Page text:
So, how exactly do you hide $2bn worth of aluminium? And, just as importantly, why?
Equivalent to 6% of the world’s supply – enough, the Wall Street Journal calculates, to make 77m cans of beer – this hoard of 1m metric tons of aluminium was spotted, two years ago, by a plane flying over the town of San José Iturbide, 160 miles northwest of Mexico City. Behind barbed wire fences, in a remote desert factory, the pilot – hired by a suspicious American executive – spotted a neatly stacked stockpile of aluminium.
The trail linking that cache to Liu Zhongtian, Chinese billionaire, chairman of the aluminium giant China Zhongwang, and Communist Party member, has almost as many twists as a James Bond novel.
The Mexican factory had been developed by ambitious Singaporean businessman Po-Chi “Eric” Shen who announced plans to build a $200m company, Aluminicaste Fundición de Mexico, to melt aluminium to raw metal. This metal could then be shipped across the border to the US, avoiding trade restrictions and benefiting from the North American Free Trade Agreement in a tactic known as transshipping.
Industry experts say that ideally, the shipments would be made to a US plant where they could be remelted and prepared for sale. In 2013, Shen began talking to officials in Bairstow, California, a town 100m northeast of Los Angeles, about building a factory – which he said would be backed by China Zhongwang’s Liu Zhongtian. One of Shen’s close friends was Liu Zuopeng, son of Liu Zhongtian. The latter’s wife also happened to be a board member of Shen’s firm Scuderia Development. The prospectus for China Zhongwang’s public listing also revealed that, in 2008, the group had been loaned $200m by another of Shen’s companies. In 2011, much of the aluminium China Zhongwang sold to Chinese trading companies was then resold to a Singapore firm called GT88 Capital which, the Wall Street Journal concluded, is owned by Shen. At some point in 2013, Liu Zuopeng replaced Shen as CEO of Aluminicaste – and talk of a US plant ended.
China Zhongwang certainly had an incentive to transship – in 2010, the US Commerce Department levied punitive tariffs on the group’s aluminium exports after concluding it was being subsidised and selling at cut rates. There was also political pressure on the US government to protect its industry: in 2000, there were 23 aluminium smelters in America, today there are just five.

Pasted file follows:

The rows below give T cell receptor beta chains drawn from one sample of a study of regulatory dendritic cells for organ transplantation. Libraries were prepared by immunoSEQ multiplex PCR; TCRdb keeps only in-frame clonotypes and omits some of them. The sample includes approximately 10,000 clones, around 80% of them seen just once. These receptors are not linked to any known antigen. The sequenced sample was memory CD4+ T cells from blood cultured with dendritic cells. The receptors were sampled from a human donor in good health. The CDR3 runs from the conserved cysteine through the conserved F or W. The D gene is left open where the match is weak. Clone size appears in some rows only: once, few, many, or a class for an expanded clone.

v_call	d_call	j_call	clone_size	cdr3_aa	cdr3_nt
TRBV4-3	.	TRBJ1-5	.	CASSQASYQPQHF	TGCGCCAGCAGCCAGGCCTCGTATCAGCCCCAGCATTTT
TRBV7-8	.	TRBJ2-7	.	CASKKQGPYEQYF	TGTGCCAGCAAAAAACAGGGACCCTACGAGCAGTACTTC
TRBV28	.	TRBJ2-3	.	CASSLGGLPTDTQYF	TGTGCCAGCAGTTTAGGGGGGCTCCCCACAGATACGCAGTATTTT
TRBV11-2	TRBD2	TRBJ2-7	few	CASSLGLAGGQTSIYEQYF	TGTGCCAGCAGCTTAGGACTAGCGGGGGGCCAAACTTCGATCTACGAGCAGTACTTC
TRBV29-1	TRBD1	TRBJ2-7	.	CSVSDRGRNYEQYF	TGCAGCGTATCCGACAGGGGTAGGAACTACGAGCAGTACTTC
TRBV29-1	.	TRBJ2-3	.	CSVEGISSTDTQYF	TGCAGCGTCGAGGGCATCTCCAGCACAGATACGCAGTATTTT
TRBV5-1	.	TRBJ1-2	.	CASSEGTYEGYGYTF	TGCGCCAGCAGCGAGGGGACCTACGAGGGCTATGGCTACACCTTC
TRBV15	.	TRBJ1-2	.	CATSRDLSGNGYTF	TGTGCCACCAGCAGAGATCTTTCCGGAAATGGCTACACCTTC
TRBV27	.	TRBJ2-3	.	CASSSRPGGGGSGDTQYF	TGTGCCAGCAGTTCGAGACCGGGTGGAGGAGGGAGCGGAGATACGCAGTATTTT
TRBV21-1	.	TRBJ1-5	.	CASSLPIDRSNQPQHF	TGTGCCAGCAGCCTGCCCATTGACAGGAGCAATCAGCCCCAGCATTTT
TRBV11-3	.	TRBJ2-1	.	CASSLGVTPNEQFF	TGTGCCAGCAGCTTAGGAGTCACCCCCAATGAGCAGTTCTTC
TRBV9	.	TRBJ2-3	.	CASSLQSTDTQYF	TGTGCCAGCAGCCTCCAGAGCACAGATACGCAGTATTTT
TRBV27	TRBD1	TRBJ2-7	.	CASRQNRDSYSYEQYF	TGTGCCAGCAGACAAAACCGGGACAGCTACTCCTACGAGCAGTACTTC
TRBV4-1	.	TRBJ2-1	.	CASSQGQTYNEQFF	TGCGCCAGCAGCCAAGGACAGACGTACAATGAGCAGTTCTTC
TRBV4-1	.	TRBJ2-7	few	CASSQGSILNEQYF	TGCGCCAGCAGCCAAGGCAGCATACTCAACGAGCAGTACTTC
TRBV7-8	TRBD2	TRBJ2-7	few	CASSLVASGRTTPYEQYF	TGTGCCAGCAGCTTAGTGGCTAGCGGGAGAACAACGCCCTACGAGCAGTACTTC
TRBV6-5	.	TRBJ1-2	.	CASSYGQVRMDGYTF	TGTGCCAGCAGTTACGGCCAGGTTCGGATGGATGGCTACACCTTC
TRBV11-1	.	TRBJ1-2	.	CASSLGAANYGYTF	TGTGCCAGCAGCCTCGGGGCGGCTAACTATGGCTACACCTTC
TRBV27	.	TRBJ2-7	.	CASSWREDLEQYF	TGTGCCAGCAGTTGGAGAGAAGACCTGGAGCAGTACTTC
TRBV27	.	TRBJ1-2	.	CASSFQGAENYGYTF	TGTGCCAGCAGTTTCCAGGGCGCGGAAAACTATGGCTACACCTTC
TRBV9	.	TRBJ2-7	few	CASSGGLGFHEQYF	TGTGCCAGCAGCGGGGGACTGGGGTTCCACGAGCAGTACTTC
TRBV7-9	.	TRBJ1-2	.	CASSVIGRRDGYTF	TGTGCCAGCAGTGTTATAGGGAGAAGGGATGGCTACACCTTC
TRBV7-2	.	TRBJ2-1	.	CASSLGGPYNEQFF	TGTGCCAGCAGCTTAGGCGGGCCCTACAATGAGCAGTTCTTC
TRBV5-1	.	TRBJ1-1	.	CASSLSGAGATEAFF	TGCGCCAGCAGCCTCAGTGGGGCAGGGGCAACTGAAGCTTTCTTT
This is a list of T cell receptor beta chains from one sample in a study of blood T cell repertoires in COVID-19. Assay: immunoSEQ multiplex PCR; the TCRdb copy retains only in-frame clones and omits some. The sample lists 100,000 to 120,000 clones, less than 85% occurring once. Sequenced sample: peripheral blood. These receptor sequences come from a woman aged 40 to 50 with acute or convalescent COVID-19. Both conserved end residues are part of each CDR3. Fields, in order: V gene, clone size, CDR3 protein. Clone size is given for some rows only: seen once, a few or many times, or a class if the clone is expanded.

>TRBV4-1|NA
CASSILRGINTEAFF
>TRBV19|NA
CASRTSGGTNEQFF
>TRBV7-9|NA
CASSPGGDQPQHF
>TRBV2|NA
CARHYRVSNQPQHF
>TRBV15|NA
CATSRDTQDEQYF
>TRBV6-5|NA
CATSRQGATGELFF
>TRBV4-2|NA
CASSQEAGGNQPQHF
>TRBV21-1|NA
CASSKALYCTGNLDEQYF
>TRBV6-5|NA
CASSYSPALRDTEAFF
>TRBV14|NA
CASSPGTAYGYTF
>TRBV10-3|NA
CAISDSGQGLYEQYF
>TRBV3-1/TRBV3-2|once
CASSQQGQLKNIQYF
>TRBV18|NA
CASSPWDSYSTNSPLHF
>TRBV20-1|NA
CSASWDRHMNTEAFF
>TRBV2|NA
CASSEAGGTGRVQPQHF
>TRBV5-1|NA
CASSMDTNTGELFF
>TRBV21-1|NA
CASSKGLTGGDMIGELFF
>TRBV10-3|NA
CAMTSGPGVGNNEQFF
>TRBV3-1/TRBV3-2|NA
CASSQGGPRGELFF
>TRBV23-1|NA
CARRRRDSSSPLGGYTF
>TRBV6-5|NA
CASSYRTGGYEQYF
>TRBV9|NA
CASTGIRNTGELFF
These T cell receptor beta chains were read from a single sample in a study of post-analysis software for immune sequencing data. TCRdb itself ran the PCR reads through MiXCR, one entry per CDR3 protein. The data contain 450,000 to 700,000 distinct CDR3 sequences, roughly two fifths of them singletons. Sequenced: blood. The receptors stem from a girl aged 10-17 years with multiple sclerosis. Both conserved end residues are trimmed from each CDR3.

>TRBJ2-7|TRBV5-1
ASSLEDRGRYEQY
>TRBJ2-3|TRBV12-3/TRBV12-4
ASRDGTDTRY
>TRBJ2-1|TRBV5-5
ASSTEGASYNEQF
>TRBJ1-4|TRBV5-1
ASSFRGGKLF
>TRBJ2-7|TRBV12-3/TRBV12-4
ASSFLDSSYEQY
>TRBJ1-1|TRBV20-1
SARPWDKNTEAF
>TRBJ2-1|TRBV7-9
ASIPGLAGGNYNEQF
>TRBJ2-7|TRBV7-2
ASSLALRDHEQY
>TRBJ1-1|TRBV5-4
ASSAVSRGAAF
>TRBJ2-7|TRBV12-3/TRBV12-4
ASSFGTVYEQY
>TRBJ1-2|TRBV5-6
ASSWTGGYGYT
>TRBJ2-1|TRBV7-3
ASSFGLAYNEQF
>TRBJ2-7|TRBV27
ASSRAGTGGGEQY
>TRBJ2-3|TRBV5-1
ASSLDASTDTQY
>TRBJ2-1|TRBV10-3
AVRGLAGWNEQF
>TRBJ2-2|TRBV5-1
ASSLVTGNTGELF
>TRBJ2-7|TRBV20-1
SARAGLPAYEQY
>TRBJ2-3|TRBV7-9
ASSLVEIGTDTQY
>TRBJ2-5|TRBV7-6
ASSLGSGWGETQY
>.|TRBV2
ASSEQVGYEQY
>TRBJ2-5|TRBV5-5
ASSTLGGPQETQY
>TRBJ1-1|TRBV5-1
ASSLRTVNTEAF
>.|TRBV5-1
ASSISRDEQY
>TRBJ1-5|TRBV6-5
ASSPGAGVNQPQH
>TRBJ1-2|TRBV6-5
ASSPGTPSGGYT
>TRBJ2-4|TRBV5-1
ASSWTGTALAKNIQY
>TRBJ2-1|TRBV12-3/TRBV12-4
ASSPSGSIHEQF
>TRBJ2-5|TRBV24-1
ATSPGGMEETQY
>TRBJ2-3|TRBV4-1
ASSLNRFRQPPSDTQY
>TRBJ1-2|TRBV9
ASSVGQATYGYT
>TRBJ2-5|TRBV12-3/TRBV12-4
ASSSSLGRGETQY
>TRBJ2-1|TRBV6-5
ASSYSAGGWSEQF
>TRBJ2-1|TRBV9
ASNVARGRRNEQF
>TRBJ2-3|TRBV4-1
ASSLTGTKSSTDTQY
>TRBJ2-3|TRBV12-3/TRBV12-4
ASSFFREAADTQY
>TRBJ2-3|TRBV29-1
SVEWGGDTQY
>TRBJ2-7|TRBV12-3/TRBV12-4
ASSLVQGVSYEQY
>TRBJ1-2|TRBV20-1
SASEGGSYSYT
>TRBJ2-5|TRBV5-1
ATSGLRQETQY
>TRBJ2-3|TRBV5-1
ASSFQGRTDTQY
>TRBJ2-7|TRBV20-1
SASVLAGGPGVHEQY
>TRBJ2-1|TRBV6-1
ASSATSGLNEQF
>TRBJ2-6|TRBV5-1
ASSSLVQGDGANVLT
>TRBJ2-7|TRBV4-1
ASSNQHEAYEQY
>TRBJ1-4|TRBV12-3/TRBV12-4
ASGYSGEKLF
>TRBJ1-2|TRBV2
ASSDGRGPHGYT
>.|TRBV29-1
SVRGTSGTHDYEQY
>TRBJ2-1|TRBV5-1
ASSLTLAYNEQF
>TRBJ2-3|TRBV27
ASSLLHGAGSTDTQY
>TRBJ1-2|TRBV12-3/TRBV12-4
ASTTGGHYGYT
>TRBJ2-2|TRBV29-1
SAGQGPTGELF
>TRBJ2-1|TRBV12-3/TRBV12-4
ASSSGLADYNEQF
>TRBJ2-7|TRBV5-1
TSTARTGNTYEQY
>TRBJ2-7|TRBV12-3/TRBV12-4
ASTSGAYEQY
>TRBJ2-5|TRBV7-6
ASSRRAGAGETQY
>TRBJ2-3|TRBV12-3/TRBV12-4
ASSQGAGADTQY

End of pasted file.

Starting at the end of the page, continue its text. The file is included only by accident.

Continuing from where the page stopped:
Liu has denied any knowledge of the Mexican scheme, joking that “in that sort of place, there are a lot of killers with guns”, insisting: “These things have nothing to do with me”, saying his son had taken over the Mexican business without consulting him and declaring that he barely knew Shen. Yet the Wall Street Journal has seen court documents showing that Liu and Shen are in dispute.
The fallout has its comedic side. They are arguing over ownership of a McLaren F1 sports car which Shen wrecked in Italy in 2014 (he was rescued by fellow enthusiast Rowan Atkinson, the Mr Bean star). Yet it is pretty serious too – with Liu recently agreeing to pay $1.1bn for Cleveland aluminium maker Aleris Corp, the most a Chinese company has ever paid for an American metals business.
Last October, America’s Aluminium Extruders Council filed a 600-page petition accusing Liu and his family of using a network of affiliated businesses to evade US antidumping rules. China Zhongwang called the allegations “factually incorrect”. China’s Nonferrous Metals Industry Association said such claims “seriously deviated from reality”, arguing that, as China levies a 15% tax on virgin aluminium exports, such schemes would not be financially worthwhile.
The other controversy surrounding China Zhongwang are claims, by Chinese business experts Dupre Analytics, that the group had inflated its sales figures by buying its own products from companies affiliated to the Zhongtian family.
The stockpile of aluminium in San José Iturbide has shrunk a bit. Last year, it was moved to a nearby field and covered with tarp and hay bales. This August, photos taken by media outlet American Metal Markets showed three dozen trucks assembled outside the plant and its sources suggested it is being shipped to Vietnam, probably to Global Vietnam Aluminium Co.
Yet American concerns over Chinese aluminium in general – and Liu’s activities in particular – are not shrinking. His bid for Aleris may yet be scrutinised by the Treasury Department’s Committee on Foreign Investment, which can block, or modify, a proposed investment on medical grounds.
Liu’s rise is symbolic of China’s ascent to economic superpower status – and the controversy that has surrounded it. In 1984, when he was 14, he took advantage of the opening up of the economy under Deng Xiaoping, borrowing 200 yuan to make and sell fire-resistant paint. Nine years later, he began expanding a small aluminium company in northeast China. His company went public in 2009, with him retaining a 74% stake. Fortune estimates his net worth at $3bn. As the chair of Asia’s largest aluminium company, he is poised to get a foothold in America, the world’s largest market.
If that works, Liu will have achieved his long-held goal of making sure that China Zhongwang cannot “be trampled to death by bigger companies.” Yet the exotic image of stacks of aluminium hidden in a remote factory in the Mexican desert may yet come back to frustrate those ambitions.